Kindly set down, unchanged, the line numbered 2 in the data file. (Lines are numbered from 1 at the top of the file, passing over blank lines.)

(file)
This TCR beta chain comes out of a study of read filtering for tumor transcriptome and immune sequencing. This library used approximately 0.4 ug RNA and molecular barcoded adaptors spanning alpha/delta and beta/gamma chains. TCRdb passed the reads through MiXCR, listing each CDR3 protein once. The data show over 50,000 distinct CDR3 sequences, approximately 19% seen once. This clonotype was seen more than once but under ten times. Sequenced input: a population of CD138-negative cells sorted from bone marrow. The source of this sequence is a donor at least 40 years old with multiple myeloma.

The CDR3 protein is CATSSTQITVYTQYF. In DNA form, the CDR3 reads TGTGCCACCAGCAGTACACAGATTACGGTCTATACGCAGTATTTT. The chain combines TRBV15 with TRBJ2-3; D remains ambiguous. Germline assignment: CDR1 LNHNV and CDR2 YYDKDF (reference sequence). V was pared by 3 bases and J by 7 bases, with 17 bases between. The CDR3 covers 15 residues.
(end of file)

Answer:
The CDR3 protein is CATSSTQITVYTQYF. In DNA form, the CDR3 reads TGTGCCACCAGCAGTACACAGATTACGGTCTATACGCAGTATTTT. The chain combines TRBV15 with TRBJ2-3; D remains ambiguous. Germline assignment: CDR1 LNHNV and CDR2 YYDKDF (reference sequence). V was pared by 3 bases and J by 7 bases, with 17 bases between. The CDR3 covers 15 residues.